Great American Novel

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The idea of the Great American Novel (GAN) is the concept of a novel of high literary merit that shows the culture of the United States at a specific time in the country's history. The novel is presumably written by an American author who is knowledgeable about the state, culture, and perspective of the common United States citizen. The author uses the literary work to identify and exhibit the language used by the people of the U.S. during that time and to capture the unique experience of living in the U.S. or one part of the U.S., especially at that time. In historical terms, it is sometimes equated as being the U.S. response to the national epic.


While fiction was written in colonial North America as early as the 17th century, it was not until a distinct U.S. identity developed in the 18th century that works classified as U.S. literature began. The U.S. identity as a nation was reflected alongside the development of its literature.[citation needed]

The term Great American Novel comes directly from the title of an 1868 essay[1] by American Civil War novelist John William De Forest. He defined the Great American novel as “the picture of the ordinary emotions and manners of American existence.” [2] Although early Great American Novel candidates were typically chosen by academics and scholars, the concept has opened up in recent years. Lawrence Buell, Professor of American Literature Emeritus at Harvard University, said that in the 21st century "the dream of the GAN is less in the hands of credentialed critics and scholars to determine than the result of a complex, messy interaction among them, readers at large, the literary entrepreneurialism of the writers themselves, the publishing and education industries, and self-accredited freelance journalists and bloggers."[3]

In modern usage, the meaning of the term is often figurative and represents a canonical piece of literature, making it a literary benchmark emblematic of what defines U.S. literature in a given era.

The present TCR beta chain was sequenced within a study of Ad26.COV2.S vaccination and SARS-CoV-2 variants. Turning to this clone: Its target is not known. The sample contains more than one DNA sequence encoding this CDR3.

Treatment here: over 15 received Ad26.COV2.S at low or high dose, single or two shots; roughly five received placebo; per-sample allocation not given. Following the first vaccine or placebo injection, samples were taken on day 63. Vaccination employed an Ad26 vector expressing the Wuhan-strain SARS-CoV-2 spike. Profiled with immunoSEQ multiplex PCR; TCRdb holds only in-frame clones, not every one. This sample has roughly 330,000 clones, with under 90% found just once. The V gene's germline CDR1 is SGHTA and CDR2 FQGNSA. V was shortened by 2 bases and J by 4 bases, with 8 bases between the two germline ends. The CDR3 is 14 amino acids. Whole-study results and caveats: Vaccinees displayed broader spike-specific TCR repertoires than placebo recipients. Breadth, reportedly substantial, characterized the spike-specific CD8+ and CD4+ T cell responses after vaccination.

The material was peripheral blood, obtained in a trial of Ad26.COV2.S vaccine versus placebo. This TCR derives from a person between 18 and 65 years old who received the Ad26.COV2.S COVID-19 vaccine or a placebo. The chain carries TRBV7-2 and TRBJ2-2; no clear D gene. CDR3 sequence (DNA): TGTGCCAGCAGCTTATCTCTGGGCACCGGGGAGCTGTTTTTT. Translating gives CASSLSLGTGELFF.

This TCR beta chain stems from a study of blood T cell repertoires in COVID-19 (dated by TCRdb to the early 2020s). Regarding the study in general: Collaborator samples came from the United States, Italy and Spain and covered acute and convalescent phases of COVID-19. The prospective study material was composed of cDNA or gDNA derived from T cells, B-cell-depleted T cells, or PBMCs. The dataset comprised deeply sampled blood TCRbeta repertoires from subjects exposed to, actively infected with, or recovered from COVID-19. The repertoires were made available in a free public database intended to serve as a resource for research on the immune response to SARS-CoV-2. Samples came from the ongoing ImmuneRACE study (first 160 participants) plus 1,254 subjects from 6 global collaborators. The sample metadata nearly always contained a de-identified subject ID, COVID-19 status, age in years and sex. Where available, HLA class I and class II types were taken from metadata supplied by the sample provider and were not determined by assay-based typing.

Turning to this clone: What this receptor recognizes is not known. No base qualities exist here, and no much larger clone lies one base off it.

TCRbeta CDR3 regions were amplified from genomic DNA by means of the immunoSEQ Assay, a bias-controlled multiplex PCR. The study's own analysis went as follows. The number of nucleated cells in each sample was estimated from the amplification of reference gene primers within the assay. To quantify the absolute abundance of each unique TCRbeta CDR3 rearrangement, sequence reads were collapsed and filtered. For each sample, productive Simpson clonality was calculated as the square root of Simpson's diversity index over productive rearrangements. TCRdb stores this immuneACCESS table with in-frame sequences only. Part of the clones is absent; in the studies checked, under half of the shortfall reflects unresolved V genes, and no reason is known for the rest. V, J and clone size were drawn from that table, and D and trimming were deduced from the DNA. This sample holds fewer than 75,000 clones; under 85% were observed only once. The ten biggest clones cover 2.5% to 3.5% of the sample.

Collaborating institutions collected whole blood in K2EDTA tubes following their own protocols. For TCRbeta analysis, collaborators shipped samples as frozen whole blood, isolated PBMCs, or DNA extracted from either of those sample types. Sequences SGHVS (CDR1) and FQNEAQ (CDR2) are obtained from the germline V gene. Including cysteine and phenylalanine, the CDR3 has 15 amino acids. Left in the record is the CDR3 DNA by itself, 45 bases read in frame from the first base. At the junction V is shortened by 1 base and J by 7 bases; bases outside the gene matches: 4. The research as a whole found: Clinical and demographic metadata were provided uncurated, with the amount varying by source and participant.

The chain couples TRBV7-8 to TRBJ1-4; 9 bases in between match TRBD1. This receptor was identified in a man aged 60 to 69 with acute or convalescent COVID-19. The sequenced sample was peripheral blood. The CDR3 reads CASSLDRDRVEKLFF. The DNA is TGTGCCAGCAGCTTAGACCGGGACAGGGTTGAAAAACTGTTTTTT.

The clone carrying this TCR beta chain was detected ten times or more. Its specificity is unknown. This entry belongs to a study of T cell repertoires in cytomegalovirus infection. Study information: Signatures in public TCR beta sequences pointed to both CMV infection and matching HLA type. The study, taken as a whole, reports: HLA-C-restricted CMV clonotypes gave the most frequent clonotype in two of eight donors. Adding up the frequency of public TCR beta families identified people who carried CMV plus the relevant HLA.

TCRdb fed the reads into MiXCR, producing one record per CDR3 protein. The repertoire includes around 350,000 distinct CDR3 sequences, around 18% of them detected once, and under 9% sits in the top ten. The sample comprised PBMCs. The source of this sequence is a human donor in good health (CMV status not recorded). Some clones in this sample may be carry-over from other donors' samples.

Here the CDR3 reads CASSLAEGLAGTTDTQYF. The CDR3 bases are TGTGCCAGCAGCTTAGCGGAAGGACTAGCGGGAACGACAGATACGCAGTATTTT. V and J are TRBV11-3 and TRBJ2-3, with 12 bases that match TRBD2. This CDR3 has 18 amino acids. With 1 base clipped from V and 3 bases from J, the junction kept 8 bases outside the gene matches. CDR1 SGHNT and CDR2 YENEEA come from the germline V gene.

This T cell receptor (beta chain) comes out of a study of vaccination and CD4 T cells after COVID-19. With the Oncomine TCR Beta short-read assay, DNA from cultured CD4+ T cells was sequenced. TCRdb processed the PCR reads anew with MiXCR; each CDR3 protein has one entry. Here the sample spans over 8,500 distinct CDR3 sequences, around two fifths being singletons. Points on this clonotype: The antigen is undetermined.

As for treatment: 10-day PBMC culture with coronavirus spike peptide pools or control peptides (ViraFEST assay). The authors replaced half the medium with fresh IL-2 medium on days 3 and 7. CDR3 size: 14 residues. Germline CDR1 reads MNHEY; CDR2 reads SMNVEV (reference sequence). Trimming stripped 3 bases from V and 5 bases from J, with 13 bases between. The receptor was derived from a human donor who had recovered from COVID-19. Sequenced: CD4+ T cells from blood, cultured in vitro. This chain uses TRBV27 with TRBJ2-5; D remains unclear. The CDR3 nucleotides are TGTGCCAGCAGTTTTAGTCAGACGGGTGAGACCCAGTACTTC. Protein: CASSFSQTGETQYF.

Great American Novels[edit]

At one time, the following works have been considered to be a Great American Novel:

Publication year Novel Author
1826 The Last of the Mohicans[4] Cooper, James Fenimore
1850 The Scarlet Letter[5] Hawthorne, Nathaniel
1851 Moby-Dick[6] Melville, Herman
1852 Uncle Tom's Cabin[7] Stowe, Harriet Beecher
1876 The Adventures of Tom Sawyer[8] Twain, Mark
1884 Adventures of Huckleberry Finn[9] Twain, Mark
1925 The Great Gatsby Fitzgerald, F. Scott [10]
1925 An American Tragedy Dreiser, Theodore [11]
1932 Light in August Faulkner, William [12]
1934 Tropic of Cancer Miller, Henry [13][14]
1936 Absalom, Absalom! Faulkner, William [15]
1938 U.S.A. trilogy Passos, John Dos [16]
1939 The Grapes of Wrath Steinbeck, John [17][18]
1940 Native Son Wright, Richard [19]
1951 The Catcher in the Rye Salinger, J. D. [20]
1952 Invisible Man Ellison, Ralph Waldo [21]
1953 The Adventures of Augie March Bellow, Saul [22]
1955 Lolita Nabokov, Vladimir [23][24][25]
1957 On the Road Kerouac, Jack [26]
1960 To Kill a Mockingbird Lee, Harper [27]
1974 Gravity's Rainbow Pynchon, Thomas [28][29]
1975 J R Gaddis, William [30]
1985 Blood Meridian or the Evening Redness in the West McCarthy, Cormac [31]
1985 Lonesome Dove McMurtry, Larry [32]
1987 Beloved Morrison, Toni [33]
1996 Infinite Jest Wallace, David Foster [34][35]
1997 American Pastoral Roth, Philip [11][36]

See also[edit]


  1. ^ DeForest, John (January 9, 1868), "The Great American Novel", The Nation, New York, retrieved October 11, 2010